Sarasota Bay in the form we recognize today was formed many thousands of years ago. The sea level has changed significantly during the past few million years in response to climate conditions and the flow of polar ice caps. Local sea level has ranged from as much as 330 feet below to perhaps as much as 100 feet above present levels. As recently as 17,000 years ago, the shoreline of the Gulf of Mexico was about 60 miles to the west.
Sarasota Bay served as a key waterway for the Tocobago, Timucuan and Calusa Indian Tribes during the 1500s. Large shell mounds they created, called middens, are still visible throughout the area including Emerson Park Preserve in Manatee County. Diseases brought to the New World by Europeans during the late 16th century devastated the Native population.
People from Cuba established fish camps, or rancheros, on the shore of the Bay from 1700 to the mid 1800s. Mullet and mullet roe were the main products traded although drum fish, turtles and trout were also salted and shipped south. Seminole Indians also used the region during this time frame for hunting, fishing and farming.
European explorers used the Bay as a sheltered water link between Tampa Bay and Charlotte Harbor. An early homesteader was Josiah Gates, who arrived in the Manatee River area in 1842. A year later, William Whitaker sailed to the high yellow bluffs on the mainland further south and staked his claim to what is now northwest Sarasota.
Beginning in 1920, large scale drainage projects were constructed to eventually drain 100,000 acres of freshwater marsh. These marshes extended east of the coastal ridge to Myakka and from Tampa Bay to Charlotte Harbor. The marshes were drained initially to create agricultural opportunities and later provided residential and commercial landscapes.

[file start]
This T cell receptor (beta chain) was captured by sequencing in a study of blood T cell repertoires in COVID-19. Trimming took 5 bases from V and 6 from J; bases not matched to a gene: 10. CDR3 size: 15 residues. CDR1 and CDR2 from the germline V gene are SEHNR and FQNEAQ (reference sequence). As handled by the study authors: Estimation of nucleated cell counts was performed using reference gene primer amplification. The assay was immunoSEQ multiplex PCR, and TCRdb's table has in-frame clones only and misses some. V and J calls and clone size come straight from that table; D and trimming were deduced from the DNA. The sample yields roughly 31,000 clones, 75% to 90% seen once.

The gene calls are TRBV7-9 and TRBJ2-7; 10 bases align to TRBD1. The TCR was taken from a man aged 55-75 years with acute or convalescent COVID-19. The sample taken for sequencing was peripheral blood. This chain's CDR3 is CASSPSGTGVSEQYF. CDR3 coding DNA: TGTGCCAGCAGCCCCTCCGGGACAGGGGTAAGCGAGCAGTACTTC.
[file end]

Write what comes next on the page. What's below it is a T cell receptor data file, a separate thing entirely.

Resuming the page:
The slow trickle of settlers became a stream, and then a flood after World War II. Coastal and Bay development intensified from the late 1950’s to 1970, as hundreds of acres of Bay bottom were dredged to produce waterfront lots. Canals were dredged and the spoil used to create subdivisions. The drained saltwater marshes were converted to residential neighborhoods.
Bird Key, located between the City of Sarasota and St. Armands Key, was once the location of one of the largest seagrass beds in Sarasota Bay. The Bird Key development was bulkheaded with seawalls. Dredges filled the area behind the seawall with material from the Bay bottom, and the resulting expanded island was divided into single-family home sites. You can see a below and after photo of Bird Key at the bottom of the page.
During this development cycle, the Intercoastal Waterway was dredged to provide a deep, protected channel running the length of the Bay and beyond. Dredge-spoil islands were created throughout the Bay during construction, covering seagrass beds and changing water circulation patterns. The natural shore was gradually replaced by seawalls to retain dredge-and-fill materials for housing sites.
As development expanded, natural land cover was replaced by nonporous parking lots, roads and rooftops. Sarasota Bay is a very different place today from what long term residents remember. Seagrass beds had diminished and remaining seagrass flats were scarred by the tracks of boat propellers. Oyster, scallop and clam harvests were reduced as well.
Miles of natural shoreline habitats has been replaced by seawalls, and once-abundant mangrove wetlands have been filled and depleted. Intense residential and commercial development throughout the Bay area has resulted in a heavier amount of stormwater runoff and wastewater pollution.
The Sarasota Bay Estuary Program was established to restore local waters and habitat to a healthier level of diversity and balance.